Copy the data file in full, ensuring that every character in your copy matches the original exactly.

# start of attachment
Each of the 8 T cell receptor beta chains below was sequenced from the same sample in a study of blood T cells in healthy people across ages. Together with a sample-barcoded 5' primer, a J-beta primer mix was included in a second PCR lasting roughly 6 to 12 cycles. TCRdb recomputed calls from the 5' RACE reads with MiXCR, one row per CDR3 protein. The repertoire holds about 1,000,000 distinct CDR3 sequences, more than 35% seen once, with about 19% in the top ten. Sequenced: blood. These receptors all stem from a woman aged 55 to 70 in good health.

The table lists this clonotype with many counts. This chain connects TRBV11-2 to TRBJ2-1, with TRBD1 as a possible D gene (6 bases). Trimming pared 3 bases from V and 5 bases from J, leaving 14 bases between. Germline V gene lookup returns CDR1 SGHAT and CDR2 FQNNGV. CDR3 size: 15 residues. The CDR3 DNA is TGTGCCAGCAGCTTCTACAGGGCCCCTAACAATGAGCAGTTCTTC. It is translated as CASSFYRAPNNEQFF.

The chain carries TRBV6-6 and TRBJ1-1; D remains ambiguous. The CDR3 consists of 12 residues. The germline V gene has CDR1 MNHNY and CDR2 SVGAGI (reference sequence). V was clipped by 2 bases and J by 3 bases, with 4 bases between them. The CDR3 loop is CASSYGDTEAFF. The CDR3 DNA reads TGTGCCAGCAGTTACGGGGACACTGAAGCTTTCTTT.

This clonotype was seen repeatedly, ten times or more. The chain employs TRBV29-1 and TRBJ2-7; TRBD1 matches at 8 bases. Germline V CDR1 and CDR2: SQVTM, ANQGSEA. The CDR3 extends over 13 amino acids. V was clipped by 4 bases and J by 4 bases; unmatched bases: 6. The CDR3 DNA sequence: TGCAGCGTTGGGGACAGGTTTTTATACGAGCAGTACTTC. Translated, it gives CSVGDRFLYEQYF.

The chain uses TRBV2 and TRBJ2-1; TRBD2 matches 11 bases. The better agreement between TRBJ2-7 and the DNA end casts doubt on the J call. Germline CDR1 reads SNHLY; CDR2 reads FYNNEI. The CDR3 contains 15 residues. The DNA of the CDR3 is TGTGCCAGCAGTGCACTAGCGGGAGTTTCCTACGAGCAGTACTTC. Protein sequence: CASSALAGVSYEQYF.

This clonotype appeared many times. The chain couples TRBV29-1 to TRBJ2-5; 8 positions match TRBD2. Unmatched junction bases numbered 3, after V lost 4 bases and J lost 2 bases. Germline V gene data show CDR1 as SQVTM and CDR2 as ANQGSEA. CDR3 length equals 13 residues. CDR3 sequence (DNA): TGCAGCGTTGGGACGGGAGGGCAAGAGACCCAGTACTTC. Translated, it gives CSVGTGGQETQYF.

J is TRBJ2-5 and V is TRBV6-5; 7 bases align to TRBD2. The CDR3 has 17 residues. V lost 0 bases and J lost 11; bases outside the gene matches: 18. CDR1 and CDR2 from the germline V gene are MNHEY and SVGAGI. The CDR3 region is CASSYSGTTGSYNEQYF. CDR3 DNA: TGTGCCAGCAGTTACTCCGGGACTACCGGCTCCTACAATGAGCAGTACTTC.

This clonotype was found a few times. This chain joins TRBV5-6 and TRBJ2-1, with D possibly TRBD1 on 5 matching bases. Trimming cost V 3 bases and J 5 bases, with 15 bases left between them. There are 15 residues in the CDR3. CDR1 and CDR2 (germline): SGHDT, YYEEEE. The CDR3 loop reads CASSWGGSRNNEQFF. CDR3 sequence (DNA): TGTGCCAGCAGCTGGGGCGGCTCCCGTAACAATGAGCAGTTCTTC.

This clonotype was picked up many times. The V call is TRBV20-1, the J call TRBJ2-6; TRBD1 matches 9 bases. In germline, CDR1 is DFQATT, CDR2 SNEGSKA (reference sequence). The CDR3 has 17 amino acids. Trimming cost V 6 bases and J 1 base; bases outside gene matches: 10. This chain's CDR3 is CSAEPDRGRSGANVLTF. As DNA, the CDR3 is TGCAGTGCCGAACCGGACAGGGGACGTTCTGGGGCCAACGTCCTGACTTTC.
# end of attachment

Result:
Each of the 8 T cell receptor beta chains below was sequenced from the same sample in a study of blood T cells in healthy people across ages. Together with a sample-barcoded 5' primer, a J-beta primer mix was included in a second PCR lasting roughly 6 to 12 cycles. TCRdb recomputed calls from the 5' RACE reads with MiXCR, one row per CDR3 protein. The repertoire holds about 1,000,000 distinct CDR3 sequences, more than 35% seen once, with about 19% in the top ten. Sequenced: blood. These receptors all stem from a woman aged 55 to 70 in good health.

The table lists this clonotype with many counts. This chain connects TRBV11-2 to TRBJ2-1, with TRBD1 as a possible D gene (6 bases). Trimming pared 3 bases from V and 5 bases from J, leaving 14 bases between. Germline V gene lookup returns CDR1 SGHAT and CDR2 FQNNGV. CDR3 size: 15 residues. The CDR3 DNA is TGTGCCAGCAGCTTCTACAGGGCCCCTAACAATGAGCAGTTCTTC. It is translated as CASSFYRAPNNEQFF.

The chain carries TRBV6-6 and TRBJ1-1; D remains ambiguous. The CDR3 consists of 12 residues. The germline V gene has CDR1 MNHNY and CDR2 SVGAGI (reference sequence). V was clipped by 2 bases and J by 3 bases, with 4 bases between them. The CDR3 loop is CASSYGDTEAFF. The CDR3 DNA reads TGTGCCAGCAGTTACGGGGACACTGAAGCTTTCTTT.

This clonotype was seen repeatedly, ten times or more. The chain employs TRBV29-1 and TRBJ2-7; TRBD1 matches at 8 bases. Germline V CDR1 and CDR2: SQVTM, ANQGSEA. The CDR3 extends over 13 amino acids. V was clipped by 4 bases and J by 4 bases; unmatched bases: 6. The CDR3 DNA sequence: TGCAGCGTTGGGGACAGGTTTTTATACGAGCAGTACTTC. Translated, it gives CSVGDRFLYEQYF.

The chain uses TRBV2 and TRBJ2-1; TRBD2 matches 11 bases. The better agreement between TRBJ2-7 and the DNA end casts doubt on the J call. Germline CDR1 reads SNHLY; CDR2 reads FYNNEI. The CDR3 contains 15 residues. The DNA of the CDR3 is TGTGCCAGCAGTGCACTAGCGGGAGTTTCCTACGAGCAGTACTTC. Protein sequence: CASSALAGVSYEQYF.

This clonotype appeared many times. The chain couples TRBV29-1 to TRBJ2-5; 8 positions match TRBD2. Unmatched junction bases numbered 3, after V lost 4 bases and J lost 2 bases. Germline V gene data show CDR1 as SQVTM and CDR2 as ANQGSEA. CDR3 length equals 13 residues. CDR3 sequence (DNA): TGCAGCGTTGGGACGGGAGGGCAAGAGACCCAGTACTTC. Translated, it gives CSVGTGGQETQYF.

J is TRBJ2-5 and V is TRBV6-5; 7 bases align to TRBD2. The CDR3 has 17 residues. V lost 0 bases and J lost 11; bases outside the gene matches: 18. CDR1 and CDR2 from the germline V gene are MNHEY and SVGAGI. The CDR3 region is CASSYSGTTGSYNEQYF. CDR3 DNA: TGTGCCAGCAGTTACTCCGGGACTACCGGCTCCTACAATGAGCAGTACTTC.

This clonotype was found a few times. This chain joins TRBV5-6 and TRBJ2-1, with D possibly TRBD1 on 5 matching bases. Trimming cost V 3 bases and J 5 bases, with 15 bases left between them. There are 15 residues in the CDR3. CDR1 and CDR2 (germline): SGHDT, YYEEEE. The CDR3 loop reads CASSWGGSRNNEQFF. CDR3 sequence (DNA): TGTGCCAGCAGCTGGGGCGGCTCCCGTAACAATGAGCAGTTCTTC.

This clonotype was picked up many times. The V call is TRBV20-1, the J call TRBJ2-6; TRBD1 matches 9 bases. In germline, CDR1 is DFQATT, CDR2 SNEGSKA (reference sequence). The CDR3 has 17 amino acids. Trimming cost V 6 bases and J 1 base; bases outside gene matches: 10. This chain's CDR3 is CSAEPDRGRSGANVLTF. As DNA, the CDR3 is TGCAGTGCCGAACCGGACAGGGGACGTTCTGGGGCCAACGTCCTGACTTTC.